Radiofrequency ablation uses a low level of electric current to heat up a small area of nerve tissue and stop the nerve from sending pain signals. Risks of complication from radiofrequency ablation are very low, but can include infection, bleeding and neuritis.
The procedure involves lying face down on an X-ray table. Your back is scrubbed with an antibacterial cleanser, and your physician uses an X-ray camera to identify the targets for injection. A local anesthetic is used to numb the skin. Thin needles are placed next to the medial branch nerves, and a microelectrode is placed through the needle. A small radiofrequency current heats the nerve tissue.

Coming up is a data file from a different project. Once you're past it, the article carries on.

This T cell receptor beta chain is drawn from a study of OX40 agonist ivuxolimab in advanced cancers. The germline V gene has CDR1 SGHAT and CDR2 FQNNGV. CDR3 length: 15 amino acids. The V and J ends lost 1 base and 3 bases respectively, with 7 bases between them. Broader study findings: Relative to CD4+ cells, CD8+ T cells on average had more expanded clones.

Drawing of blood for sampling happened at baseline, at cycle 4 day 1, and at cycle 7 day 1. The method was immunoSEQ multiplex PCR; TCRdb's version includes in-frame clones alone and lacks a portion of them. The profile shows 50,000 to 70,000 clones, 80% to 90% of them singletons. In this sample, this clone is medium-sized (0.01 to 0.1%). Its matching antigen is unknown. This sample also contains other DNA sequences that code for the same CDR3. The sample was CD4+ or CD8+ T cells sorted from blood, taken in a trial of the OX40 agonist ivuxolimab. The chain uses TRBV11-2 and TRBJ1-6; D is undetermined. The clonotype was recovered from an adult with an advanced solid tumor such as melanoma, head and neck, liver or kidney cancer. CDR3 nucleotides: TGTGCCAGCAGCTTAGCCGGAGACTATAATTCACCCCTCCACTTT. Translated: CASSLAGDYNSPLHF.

The procedure usually takes 20 minutes, and you can return to your normal activities the next day. The duration of pain relief is different for each patient but can last from six months to one year or more.
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